“Bowr-thar-Bunga.” See, it’s easy to say. (You may see people who are afraid of the letter ð refer to the recent eruption as Holuhraun [pronounced “Ho-lu-roin”], because Bárðarbunga is part of the Holuhraun lava field. So be aware of that.)

I know what you’re going to ask: “What is so special about this volcano? I haven’t heard anything about it up to this point, so why should I care?” You haven’t heard anything about it because you don’t live in Iceland or in Europe, which is downwind of Iceland. And, why should you care? Let me count the ways in the rest of this blog post.

You probably have heard of Kīlauea (and have no trouble pronouncing that name) and the lava flow that inched its way towards the town of Pahoa. Kīlauea has been continuously erupting since 1983. Bárðarbunga erupted on 29 August 2014 and has been spewing lava ever since, which at this point, is over 100 days of non-stop erupting. It’s Iceland’s version of Kīlauea. (Hopefully, it won’t continue to erupt for another 30 years.)

Just like Kīlauea, Bárðarbunga is attracting tourists from all over the world. It seems every wannabe photographer and videographer has gone (or wants to go) to Iceland to try to come up with the next viral video showing the breathtaking lava flows. Seriously, do a search for Bardarbunga or Holuhraun on YouTube or vimeo and see how many results show up. Here’s a pretty typical example (filmed by someone from Iceland):

Want to join in the fun? Just grab your camera, head to Iceland, hire an airplane or helicopter pilot, and find the most dramatic music you can think of to go along with your footage. Watch out, though – the airspace around the volcano can be rather crowded. As this video shows, it can be hard to film the volcano without other aircraft getting in the way.

If photography is more your thing, here are the latest images of the eruption on Twitter. (Look for the pictures of Beyonce and Jay-Z. If Twitter is correct, they flew over the volcano for his birthday. Viewing the eruption has gone mainstream! You’re too late, hipsters! Good luck getting to the next volcanic eruption before it becomes cool.)

Back to the matter at hand: why you should care about Bárðarbunga. After its first 100 days of erupting, it has created a field of new lava (76 km2) that is larger than the island of Manhattan (59 km2). The volcano has been creating a toxic plume of SO2 for the last 100 days that is making it difficult to breathe. (Here are some of the known health effects of breathing SO2.) SO2 can ultimately be converted into sulfuric acid (acid rain), depending on the chemistry in the air around the volcano. And while it may not be producing as much ash as Eyjafjallajökull did, VIIRS imagery shows it is producing ash, which is a threat to aircraft.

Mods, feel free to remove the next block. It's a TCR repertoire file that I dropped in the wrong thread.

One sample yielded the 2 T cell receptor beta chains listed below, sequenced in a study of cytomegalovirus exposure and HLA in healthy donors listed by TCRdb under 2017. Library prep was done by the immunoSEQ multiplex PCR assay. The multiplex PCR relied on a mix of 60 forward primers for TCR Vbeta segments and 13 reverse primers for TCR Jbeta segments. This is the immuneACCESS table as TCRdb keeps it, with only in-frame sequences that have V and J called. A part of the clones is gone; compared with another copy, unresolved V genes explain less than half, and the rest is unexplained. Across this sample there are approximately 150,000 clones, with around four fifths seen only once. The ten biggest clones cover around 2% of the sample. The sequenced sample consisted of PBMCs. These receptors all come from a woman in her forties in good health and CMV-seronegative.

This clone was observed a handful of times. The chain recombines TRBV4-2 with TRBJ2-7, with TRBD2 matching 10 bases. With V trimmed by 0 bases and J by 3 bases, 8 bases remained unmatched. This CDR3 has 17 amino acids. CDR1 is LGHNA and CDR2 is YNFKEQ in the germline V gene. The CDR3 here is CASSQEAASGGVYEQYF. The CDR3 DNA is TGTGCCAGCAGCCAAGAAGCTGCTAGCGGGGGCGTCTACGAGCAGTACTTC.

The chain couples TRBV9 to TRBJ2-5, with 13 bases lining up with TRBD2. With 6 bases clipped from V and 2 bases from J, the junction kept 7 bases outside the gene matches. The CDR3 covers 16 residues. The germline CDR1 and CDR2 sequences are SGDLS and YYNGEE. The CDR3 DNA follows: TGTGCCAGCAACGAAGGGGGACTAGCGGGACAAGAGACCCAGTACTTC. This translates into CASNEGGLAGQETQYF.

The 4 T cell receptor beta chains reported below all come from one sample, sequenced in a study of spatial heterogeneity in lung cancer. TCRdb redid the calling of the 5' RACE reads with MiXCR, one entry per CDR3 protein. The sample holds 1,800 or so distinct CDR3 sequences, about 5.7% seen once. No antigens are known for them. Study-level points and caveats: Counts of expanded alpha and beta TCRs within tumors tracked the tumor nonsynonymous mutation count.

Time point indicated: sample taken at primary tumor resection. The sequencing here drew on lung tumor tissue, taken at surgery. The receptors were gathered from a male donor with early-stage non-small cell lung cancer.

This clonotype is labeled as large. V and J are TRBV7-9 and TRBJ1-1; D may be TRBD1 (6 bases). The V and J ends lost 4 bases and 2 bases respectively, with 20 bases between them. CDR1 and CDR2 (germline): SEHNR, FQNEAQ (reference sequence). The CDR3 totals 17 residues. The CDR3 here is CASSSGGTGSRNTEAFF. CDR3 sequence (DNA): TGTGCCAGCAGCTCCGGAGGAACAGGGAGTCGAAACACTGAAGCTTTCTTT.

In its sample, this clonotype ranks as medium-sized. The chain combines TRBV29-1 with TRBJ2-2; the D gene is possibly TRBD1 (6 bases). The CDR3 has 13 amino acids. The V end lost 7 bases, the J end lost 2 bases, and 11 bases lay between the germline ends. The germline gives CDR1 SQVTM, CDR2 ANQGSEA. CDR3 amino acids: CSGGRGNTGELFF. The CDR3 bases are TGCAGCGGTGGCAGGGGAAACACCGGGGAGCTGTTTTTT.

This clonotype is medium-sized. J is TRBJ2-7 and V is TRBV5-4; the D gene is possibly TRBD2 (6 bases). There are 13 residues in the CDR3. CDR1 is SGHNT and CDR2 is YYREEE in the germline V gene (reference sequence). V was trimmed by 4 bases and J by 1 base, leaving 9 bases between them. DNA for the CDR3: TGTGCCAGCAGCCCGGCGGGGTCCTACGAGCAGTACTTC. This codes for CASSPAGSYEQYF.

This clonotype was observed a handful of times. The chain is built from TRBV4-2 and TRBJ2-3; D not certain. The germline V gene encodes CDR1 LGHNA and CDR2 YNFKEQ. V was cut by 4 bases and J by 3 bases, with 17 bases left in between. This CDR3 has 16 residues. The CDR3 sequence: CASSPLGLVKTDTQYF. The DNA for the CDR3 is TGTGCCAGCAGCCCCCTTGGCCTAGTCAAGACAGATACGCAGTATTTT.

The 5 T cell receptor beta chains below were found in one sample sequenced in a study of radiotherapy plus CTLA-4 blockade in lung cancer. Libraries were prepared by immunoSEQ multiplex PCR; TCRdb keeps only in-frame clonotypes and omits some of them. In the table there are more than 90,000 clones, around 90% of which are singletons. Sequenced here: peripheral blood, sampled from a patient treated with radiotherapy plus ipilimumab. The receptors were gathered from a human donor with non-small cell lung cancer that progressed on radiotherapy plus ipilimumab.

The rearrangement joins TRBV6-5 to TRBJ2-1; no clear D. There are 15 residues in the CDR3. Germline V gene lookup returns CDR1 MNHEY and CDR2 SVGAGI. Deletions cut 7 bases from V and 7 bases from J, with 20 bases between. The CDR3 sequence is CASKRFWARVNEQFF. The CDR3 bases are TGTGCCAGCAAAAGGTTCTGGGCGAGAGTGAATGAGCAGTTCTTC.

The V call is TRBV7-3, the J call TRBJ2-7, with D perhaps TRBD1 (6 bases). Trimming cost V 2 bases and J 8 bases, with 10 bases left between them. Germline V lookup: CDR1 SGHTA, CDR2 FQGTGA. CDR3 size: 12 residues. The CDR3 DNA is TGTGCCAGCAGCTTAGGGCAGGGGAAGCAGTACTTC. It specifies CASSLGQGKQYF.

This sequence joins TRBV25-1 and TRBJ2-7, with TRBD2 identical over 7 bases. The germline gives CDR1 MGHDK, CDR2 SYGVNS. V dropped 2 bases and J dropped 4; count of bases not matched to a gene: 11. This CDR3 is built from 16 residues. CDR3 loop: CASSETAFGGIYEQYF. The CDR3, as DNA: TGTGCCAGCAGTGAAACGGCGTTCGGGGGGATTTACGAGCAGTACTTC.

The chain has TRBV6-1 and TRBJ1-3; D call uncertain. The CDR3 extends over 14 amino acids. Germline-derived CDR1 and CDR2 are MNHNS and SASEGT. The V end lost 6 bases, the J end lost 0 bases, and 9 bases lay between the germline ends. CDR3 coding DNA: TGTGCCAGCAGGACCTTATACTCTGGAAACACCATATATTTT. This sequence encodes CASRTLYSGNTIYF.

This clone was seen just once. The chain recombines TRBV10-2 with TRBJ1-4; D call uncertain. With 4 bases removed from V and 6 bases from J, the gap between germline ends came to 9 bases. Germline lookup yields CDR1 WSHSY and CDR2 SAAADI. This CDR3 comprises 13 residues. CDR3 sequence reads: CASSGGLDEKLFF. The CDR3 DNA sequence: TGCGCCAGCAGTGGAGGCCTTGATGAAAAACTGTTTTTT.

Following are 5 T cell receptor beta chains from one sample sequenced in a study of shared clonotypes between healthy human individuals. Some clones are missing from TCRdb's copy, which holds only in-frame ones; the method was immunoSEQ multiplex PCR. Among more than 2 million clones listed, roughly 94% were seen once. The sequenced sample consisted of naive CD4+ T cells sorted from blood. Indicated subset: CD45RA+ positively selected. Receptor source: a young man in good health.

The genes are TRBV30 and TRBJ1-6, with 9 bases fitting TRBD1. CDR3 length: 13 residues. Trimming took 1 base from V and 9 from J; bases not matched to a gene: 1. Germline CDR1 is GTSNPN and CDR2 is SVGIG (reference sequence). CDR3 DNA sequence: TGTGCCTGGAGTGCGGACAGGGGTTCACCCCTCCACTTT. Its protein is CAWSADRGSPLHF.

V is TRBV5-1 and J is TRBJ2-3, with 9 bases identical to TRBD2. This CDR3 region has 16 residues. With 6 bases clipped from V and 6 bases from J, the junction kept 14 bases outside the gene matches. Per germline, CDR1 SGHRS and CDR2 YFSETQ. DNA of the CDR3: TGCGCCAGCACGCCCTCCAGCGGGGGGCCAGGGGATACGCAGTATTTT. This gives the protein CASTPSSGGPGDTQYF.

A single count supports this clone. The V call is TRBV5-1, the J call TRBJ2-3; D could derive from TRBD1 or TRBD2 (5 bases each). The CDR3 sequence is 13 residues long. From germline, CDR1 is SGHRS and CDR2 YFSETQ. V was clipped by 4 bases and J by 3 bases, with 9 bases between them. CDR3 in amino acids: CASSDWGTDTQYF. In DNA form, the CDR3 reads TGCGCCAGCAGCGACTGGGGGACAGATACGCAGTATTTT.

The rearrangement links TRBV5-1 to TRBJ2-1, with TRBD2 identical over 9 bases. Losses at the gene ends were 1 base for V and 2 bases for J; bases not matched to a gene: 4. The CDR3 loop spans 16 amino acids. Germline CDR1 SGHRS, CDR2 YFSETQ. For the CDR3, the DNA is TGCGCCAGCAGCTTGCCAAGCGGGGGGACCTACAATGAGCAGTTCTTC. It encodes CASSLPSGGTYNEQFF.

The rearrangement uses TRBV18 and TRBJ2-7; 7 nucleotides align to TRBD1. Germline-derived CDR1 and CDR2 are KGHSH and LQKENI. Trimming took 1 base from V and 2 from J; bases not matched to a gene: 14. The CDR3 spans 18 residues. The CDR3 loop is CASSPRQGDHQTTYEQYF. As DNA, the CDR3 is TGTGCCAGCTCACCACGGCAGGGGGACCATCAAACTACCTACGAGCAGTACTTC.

If you follow this blog, you know the best RGB composite for detecting ash is the True Color composite. This is because the visible wavelength channels that make the composite are sensitive to the scattering of light by small particles, like dust, smoke and ash. Iceland is a pretty cloudy place, so it’s not always easy to spot the ash plume, so here it is at its most visible:

VIIRS True Color RGB composite of channels M-3, M-4 and M-5, taken 12:57 UTC 11 September 2014

VIIRS True Color RGB composite of channels M-3, M-4 and M-5, taken 12:57 UTC 11 September 2014. The red arrow points to the location of Bárðarbunga.

Click on the image (or any other image) to see the full resolution version. The red arrow shows the location of Bárðarbunga. In case you’re wondering, the borders drawn inside the island are IDL’s knowledge of the boundaries of lakes and glaciers (jökull in Icelandic). The big one just south of the red arrow is Vatnajökull – the largest glacier in Europe and one of three national parks in Iceland. (If you want to go there, be aware of closures due to volcanic activity.)

See the ash plume extending from the red arrow to the east-northeast out over the Atlantic Ocean? Now, try to find the ash plume in this animation of True Color images from 29 August to 14 October 2014:

Animation of VIIRS True Color images of Iceland 29 August - 14 October 2014

Animation of VIIRS True Color images of Iceland 29 August – 14 October 2014

As with most of my animations, I have selectively removed images where it was too cloudy to see anything. Sometimes, the steam from the volcano mixes with the ash to make its own clouds, much like a pyrocumulus. Watch for the ash to get blown to the northwest and then southwest in early October. In case you can’t see it, here’s a static example: